All five of Spokane’s local resorts have multiple terrain parks that suit different levels of riders—thanks to behind-the-scenes “park crews” who hustle to make it happen. Park crews dedicate many hours to planning, building, shaping, and constant maintaining of these features. While others are off slashing fresh powder in the early mornings, the park crews are handling their playground; digging out rails from overnight snowfall; and hand raking the takeoffs, landings, and lips of rails and kickers.
This season both Schweitzer and Mt. Spokane are stoked to get new park-specific PistenBully snow cats. The addition of the PistenBully to these resorts should help in the production of snow features. Efficiency is key for keeping things lively by changing features on a weekly basis. Dan Nylund has been Schweitzer’s terrain park manager for the past 12 years and says they plan to build more creative and original features thanks to the geometry and range of the PistenBully blade.
With the extremely early season snowfall this year, a limited number of features were up for opening day, sparking some early-season terrain park sessions. As the season progresses and the snowpack increases, so will the total number of available features at the local resort parks covered in this guide.
Silver Mountain Resort
Silver’s park manager Terry Gosline says they are shooting for at least 30 features in their Chair 2 Basin Park. They are also expecting to have 10 plus features in Noah’s Progression Park. Be aware that the access to the Chair 2 basin park has changed this year due to the new Klondike Express run. Gosline says there are plans to build a banked slalom course that will snake down to the bottom of the basin park. Also, they are looking to add a couple new rainbow boxes this season, along with a tower pole feature. Gosline says there are a few young shredders to watch this season—especially Clayton Jerome, who helps out part-time and is very involved in the terrain parks.
Lookout Pass Ski & Recreation Area
Lookout will again be offering at least two parks this season: Rolling Thunder and Huckleberry Jam. Both parks are geared for fun with 30 plus features. Huckleberry Jam is their progression park and is designed to help beginners hone their skills and build confidence on smaller features. Rolling Thunder is mostly an all-natural terrain park featuring a 1,111-foot-long quarter pipe and is designed for riders with multiple skill sets. Lookout’s general manager Brian Bressel describes it as a “natural flow park set up [that] features a little something for everyone.”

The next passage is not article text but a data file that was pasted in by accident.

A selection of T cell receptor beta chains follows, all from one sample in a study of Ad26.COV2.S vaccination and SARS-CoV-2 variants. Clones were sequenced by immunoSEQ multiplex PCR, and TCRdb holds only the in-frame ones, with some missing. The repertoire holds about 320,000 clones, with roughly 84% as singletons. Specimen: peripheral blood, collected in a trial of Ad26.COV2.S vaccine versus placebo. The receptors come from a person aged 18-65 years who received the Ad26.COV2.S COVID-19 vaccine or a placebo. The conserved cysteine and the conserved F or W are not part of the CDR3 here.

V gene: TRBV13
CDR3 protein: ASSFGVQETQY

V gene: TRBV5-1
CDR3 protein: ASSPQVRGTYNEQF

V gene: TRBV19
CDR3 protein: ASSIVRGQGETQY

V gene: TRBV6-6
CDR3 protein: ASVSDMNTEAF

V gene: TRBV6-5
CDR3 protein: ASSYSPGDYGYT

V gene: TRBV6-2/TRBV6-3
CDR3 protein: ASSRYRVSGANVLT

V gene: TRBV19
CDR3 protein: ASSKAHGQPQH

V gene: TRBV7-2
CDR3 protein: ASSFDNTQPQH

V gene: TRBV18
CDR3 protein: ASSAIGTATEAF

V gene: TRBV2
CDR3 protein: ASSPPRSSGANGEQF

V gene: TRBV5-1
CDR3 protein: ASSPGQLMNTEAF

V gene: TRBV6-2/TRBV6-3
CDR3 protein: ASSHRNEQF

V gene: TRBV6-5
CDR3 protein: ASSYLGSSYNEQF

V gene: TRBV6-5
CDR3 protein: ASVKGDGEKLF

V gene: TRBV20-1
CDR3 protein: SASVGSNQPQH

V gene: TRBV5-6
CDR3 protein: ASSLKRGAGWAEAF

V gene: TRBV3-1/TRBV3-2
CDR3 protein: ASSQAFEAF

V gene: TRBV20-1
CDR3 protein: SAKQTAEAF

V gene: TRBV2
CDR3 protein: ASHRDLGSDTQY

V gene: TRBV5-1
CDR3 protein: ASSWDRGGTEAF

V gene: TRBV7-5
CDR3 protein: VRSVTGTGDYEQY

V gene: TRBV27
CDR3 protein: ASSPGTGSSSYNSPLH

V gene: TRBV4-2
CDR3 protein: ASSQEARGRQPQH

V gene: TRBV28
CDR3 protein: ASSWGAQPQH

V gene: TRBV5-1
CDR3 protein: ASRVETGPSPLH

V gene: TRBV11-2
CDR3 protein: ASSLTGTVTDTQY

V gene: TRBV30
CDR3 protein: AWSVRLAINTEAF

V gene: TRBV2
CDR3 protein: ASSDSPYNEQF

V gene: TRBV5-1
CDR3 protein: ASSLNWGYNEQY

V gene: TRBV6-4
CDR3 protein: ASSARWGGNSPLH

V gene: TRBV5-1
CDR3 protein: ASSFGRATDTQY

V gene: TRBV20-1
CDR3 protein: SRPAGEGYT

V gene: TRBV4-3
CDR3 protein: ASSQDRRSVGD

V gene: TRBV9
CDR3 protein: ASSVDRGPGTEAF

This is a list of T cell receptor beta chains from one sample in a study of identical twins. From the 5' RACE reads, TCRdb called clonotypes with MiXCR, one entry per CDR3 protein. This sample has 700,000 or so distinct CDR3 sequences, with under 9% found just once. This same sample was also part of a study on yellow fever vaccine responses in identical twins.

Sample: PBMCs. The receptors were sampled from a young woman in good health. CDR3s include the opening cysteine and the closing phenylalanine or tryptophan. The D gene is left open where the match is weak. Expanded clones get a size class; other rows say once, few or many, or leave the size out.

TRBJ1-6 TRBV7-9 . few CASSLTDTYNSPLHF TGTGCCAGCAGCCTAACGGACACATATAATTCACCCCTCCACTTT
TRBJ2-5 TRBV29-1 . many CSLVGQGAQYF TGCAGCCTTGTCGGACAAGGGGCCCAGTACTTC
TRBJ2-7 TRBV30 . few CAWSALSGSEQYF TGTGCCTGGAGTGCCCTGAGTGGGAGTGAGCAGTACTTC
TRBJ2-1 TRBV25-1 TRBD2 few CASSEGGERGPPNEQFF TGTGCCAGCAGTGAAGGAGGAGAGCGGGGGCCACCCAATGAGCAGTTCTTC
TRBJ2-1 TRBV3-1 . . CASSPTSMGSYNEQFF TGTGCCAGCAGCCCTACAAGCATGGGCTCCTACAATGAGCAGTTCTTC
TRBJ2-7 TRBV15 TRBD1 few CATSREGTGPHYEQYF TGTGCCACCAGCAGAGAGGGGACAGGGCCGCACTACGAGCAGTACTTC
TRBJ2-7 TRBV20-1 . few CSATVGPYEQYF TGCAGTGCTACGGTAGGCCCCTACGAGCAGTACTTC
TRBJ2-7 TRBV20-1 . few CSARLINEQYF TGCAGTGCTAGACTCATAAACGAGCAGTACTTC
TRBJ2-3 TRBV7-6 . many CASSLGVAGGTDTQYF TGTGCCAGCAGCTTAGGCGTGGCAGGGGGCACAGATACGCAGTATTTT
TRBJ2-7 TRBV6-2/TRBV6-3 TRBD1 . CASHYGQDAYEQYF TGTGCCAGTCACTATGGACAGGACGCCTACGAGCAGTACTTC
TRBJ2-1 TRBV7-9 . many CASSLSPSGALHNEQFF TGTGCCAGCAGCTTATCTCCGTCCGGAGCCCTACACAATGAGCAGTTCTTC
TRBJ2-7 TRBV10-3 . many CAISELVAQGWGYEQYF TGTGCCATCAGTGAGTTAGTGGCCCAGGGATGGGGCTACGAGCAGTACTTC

49 Degrees North Mountain Resort
49 will be pushing this season to have 30 or more features, and they have plans to build several new rails. Gavin Wachtel, who is part of the park crew, says they are happy to have core members of the park crew back this season. The park crew is looking to bring back to life a battleship box and a flat down box that have been sitting in the rail and box bone yard. Wachtel mentioned a signature piece they have had for two years now—a rail that was painted by Northwest snowboard icon and legend Jamie Lynn, who is a sponsored Lib-Tech rider. Local standout riders to watch this season at 49 include Chaz Riddler and Cameron Fryman, who is sponsored by Pistole Boardshop.
Mt. Spokane Ski & Snowboard Park
Mt. Spokane’s park manager Zach “Grandpa” Lingo says he’s excited about many things this season— especially his new and returning crew and their hard work fabricating new rails. Grandpa is also thankful for the continued support of Mt. Spokane towards its terrain park. “There will be lots of new stuff this year,” says Lingo, but he wants to keep much of his plans a secret at this time. He does share that they plan to offer something for all age levels, with more than 25 features. Mt. Spokane has a total of four terrain parks, and they are all accessible from Chair 3 (or what some are calling the Parkway Express). Lingo says he’s looking to “keep it fresh and hesh all season.”
Schweitzer Mountain Resort
Schweitzer has three parks and is known for their large jump features. Nylund, the park manager, explains: “We focus a great deal on jump design and safety… and we put a lot of time and energy into building our jumps.” The first is the Terrain Garden, which is designed for beginners and generally contains a wide fun box, a couple of small jumps, and a few rollers. South Park is usually the most popular park on the mountain and has at least two medium size jumps and a wide variety of jib features with multiple line options. The third park—Stomping Grounds— is the largest park. Unique to Schweitzer, a Terrain Park Pass is needed to access the Stomping Grounds. Here, the largest jump features are found, and it’s also where the park crew gets to be creative with its own signature jib set-ups.
For more information, visit resort websites and follow the local terrain parks on social media. Also, be sure to thank the park crews when you see them. // (T. Ghezzi)
T. Ghezzi is Pacific-Northwest raised and believes we should respect the land, spend time in nature, explore, adventure, hike, and never stop the pursuit to ride powder. This is his first article for Out There.